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Old 07-12-2005   #13
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My bet is on Wimax. Why plug into anything?
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Old 07-12-2005   #14
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Quote:
Originally Posted by hardball
My bet is on Wimax. Why plug into anything?
Because believe it or not, there are still people out there that don't use wireless connectivity and will probably not be savvy enough to invest in the technology for economic and technical reasons. A lot of homes only have one computer still and therefore wireless connectivity serves no purpose. As time moves on, most of these homes will probably obtain more machines, unless they are not in a financial position to do so. Sure machines are getting cheaper, but if you don't have the money, it doesn't matter how cheap the machine is.

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Old 07-12-2005   #15
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Checking Back

Hi again

JEC I think you summed it up very well.

Rob your adding in the Google mission statement adds the real meaning as to why.

While Google doesn't own the technology they are "first to market" for all intent s and purposes. They also are better financially situated to roll this out nationwide in one very quick coup de grace, and let the rest play catch up if they can.

Another thing I see is Google knows quite a bit about venture capital now and the ROI associated with funding a hugely successful venture. Though I doubt that is where they are headed.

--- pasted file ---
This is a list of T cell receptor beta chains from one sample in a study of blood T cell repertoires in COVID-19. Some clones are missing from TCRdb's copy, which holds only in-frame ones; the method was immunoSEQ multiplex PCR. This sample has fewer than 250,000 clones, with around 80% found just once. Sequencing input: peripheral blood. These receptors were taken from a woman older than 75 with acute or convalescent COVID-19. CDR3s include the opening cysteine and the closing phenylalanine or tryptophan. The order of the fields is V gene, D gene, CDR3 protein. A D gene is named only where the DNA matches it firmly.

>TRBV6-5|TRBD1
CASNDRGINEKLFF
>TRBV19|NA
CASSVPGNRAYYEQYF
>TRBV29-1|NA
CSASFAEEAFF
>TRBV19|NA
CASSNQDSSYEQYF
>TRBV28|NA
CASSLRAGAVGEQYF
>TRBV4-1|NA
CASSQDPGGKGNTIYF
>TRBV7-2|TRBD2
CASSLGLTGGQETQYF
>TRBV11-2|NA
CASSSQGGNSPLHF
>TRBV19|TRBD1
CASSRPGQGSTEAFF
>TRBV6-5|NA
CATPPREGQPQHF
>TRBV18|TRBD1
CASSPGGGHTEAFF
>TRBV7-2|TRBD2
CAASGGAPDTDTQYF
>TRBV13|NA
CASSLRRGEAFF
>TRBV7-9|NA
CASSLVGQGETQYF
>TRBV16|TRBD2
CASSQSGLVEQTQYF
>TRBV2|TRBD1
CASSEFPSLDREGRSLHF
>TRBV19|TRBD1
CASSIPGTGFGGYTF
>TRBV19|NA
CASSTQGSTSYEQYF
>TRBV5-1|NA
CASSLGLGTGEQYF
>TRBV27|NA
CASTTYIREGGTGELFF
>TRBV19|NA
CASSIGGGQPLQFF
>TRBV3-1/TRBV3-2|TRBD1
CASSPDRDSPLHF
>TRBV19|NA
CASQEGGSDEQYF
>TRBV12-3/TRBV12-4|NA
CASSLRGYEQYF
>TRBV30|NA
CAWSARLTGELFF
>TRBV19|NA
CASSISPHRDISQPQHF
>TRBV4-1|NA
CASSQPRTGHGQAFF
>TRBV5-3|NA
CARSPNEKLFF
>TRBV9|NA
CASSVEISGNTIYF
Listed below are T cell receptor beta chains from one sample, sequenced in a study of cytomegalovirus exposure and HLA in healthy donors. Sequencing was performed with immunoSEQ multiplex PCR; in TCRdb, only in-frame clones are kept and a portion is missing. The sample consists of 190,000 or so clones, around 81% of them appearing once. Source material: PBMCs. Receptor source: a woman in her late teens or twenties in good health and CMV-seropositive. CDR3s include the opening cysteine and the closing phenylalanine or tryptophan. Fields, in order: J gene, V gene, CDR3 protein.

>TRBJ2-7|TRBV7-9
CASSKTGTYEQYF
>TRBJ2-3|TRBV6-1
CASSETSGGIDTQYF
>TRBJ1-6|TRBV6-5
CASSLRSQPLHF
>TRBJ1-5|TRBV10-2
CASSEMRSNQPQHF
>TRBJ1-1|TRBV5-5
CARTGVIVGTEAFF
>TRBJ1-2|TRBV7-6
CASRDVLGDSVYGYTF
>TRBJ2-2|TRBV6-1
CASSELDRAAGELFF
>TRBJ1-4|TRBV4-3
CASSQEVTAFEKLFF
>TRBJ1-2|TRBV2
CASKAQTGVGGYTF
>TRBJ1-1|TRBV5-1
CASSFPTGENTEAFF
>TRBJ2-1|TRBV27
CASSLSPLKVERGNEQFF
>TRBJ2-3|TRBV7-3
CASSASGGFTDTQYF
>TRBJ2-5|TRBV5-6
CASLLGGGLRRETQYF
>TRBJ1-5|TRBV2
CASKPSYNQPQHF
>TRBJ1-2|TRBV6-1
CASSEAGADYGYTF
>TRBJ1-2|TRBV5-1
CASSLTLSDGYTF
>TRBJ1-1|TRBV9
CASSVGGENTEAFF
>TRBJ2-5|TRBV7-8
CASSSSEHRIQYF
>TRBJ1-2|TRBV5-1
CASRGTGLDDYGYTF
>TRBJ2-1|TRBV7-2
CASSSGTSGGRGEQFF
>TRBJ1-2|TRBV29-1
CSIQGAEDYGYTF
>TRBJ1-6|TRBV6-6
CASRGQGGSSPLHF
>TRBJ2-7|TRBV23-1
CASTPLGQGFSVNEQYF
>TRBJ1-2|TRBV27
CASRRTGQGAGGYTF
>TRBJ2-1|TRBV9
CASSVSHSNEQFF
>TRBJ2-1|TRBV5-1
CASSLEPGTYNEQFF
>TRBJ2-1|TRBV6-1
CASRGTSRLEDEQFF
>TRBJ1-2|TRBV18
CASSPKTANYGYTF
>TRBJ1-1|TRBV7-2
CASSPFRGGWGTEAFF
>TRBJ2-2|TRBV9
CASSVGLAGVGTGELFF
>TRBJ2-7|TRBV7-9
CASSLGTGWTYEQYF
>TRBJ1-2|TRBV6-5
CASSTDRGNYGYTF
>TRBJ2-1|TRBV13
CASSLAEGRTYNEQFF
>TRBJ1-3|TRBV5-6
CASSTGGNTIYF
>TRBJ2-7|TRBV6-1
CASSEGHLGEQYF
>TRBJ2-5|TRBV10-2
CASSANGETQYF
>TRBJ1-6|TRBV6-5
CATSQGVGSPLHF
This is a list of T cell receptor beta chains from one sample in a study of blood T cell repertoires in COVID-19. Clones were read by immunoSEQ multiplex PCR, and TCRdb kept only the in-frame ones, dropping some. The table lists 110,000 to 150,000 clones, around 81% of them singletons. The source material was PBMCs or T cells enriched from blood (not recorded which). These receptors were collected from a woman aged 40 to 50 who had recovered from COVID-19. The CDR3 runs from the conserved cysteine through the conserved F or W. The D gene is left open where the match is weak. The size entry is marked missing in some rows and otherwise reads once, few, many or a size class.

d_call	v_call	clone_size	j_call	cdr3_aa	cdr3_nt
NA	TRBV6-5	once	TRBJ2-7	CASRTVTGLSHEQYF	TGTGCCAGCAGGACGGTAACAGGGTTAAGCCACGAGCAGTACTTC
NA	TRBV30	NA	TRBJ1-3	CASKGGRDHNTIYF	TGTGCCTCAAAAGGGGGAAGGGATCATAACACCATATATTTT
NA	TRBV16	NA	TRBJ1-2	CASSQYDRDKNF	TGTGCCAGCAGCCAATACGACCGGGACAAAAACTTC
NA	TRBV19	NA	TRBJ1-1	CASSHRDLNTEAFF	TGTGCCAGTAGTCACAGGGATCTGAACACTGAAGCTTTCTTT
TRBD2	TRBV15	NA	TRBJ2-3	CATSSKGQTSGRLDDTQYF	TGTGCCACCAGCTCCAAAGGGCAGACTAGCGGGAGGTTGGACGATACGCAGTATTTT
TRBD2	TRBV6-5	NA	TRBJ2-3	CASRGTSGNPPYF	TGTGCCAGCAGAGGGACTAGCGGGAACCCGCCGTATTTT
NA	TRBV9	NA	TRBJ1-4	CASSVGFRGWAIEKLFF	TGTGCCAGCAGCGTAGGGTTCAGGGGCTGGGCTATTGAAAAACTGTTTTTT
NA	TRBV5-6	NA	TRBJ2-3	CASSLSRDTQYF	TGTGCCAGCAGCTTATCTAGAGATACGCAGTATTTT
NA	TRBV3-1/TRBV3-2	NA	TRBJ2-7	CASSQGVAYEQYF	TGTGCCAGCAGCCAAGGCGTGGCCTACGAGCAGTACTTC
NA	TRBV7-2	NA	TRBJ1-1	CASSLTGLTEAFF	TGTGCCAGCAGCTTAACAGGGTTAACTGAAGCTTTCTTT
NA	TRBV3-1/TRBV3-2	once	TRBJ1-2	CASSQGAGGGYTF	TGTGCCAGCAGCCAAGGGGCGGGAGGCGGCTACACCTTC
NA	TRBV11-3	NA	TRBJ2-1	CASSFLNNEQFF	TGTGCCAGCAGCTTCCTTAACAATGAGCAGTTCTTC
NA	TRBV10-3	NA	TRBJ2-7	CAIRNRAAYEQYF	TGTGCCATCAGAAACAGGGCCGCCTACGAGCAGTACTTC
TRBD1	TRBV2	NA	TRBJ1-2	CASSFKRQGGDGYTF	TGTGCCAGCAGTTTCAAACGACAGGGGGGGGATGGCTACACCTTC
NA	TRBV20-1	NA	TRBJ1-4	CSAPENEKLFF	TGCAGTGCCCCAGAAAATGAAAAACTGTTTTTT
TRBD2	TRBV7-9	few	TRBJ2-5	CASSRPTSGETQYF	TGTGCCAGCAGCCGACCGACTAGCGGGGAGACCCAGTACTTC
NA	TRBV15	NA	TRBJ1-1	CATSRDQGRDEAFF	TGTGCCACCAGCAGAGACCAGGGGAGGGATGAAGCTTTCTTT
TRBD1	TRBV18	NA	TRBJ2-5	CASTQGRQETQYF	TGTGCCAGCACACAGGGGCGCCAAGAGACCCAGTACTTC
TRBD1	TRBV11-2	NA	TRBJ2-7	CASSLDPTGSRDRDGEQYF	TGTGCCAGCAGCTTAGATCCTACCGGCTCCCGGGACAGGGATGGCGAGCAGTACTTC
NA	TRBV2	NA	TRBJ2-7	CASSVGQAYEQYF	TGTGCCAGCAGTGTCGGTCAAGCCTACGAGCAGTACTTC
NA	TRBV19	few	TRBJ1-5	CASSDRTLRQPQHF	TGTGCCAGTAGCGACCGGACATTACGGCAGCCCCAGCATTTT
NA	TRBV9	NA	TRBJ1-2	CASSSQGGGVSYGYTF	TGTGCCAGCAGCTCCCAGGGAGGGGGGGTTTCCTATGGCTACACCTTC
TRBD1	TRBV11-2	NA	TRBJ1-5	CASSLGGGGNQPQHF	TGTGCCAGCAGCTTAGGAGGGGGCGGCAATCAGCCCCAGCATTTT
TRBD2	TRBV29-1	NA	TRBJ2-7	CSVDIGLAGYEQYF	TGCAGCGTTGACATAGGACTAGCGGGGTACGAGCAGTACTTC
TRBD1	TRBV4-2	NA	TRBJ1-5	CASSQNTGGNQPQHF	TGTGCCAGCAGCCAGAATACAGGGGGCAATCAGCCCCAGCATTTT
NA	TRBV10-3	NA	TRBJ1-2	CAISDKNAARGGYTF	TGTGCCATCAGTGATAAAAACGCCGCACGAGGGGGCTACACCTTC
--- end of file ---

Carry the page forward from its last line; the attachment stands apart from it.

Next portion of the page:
As for the satellite arguement besides the obvious need for the telephone line , from my own personal experience with the TV side ...dont let it snow or rain too hard,,,,,what picture??

Pipe it out to the masses, follow the lead of several progressive state and municipal governments and make it free, build a huge portal, laugh all the way to the bank.

Ohhh and another thing I just thought of, what are the ramifications on the cell phone industry as well as the implications for mobile search ?

<-----makes note to call broker to buy shares in electric utilities....Dump Verizon.....

Peace
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Old 07-13-2005   #16
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IBM and Utilities get in the game.

Can you say commodity

Google can't CS a 6 figure Adwords account, how well do you you think they could handle those weenie subscribers who need help?

How come the CD won't fit in the floppy drive? lol
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Old 07-13-2005   #17
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CD In Floppy Hole

Umm

Your using the wrong size CD

Try the minidisc this works well

For humerous exploits a piece of precut american cheese fits in the floppy drive quite nicely since it is now virtually useless for anything else.

An added bonus is the heat melts the cheese nicely, if you like floppy melts, or floppy bacon and cheese.

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Old 07-13-2005   #18
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Google can't CS a 6 figure Adwords account, how well do you you think they could handle those weenie subscribers who need help?
Seems like the potential for a customer call center(s) is around the corner. Call centers are sure to spring up and that will lead to some employment for many individuals. I only hope that they will keep this local instead of off-shoring it. It would be great for domestic growth and the economy. And I'm really tired of calling tech support and not being able to understand the person I'm speaking to without some level of difficulty. I don't mean to offend anyone, but I'm sure we have all had this experience.

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Old 07-13-2005   #19
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Outsourcing Backlash

Hi JEC

Check out this well written piece. Offshore outsourcing is biting many in the pocket

http://www.cio.com/archive/090103/money.html

Clint
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Old 07-13-2005   #20
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Hi JEC

Check out this well written piece. Offshore outsourcing is biting many in the pocket

http://www.cio.com/archive/090103/money.html

Clint
Great article. Let's hope Google does more homework when they think about all of the possibilities.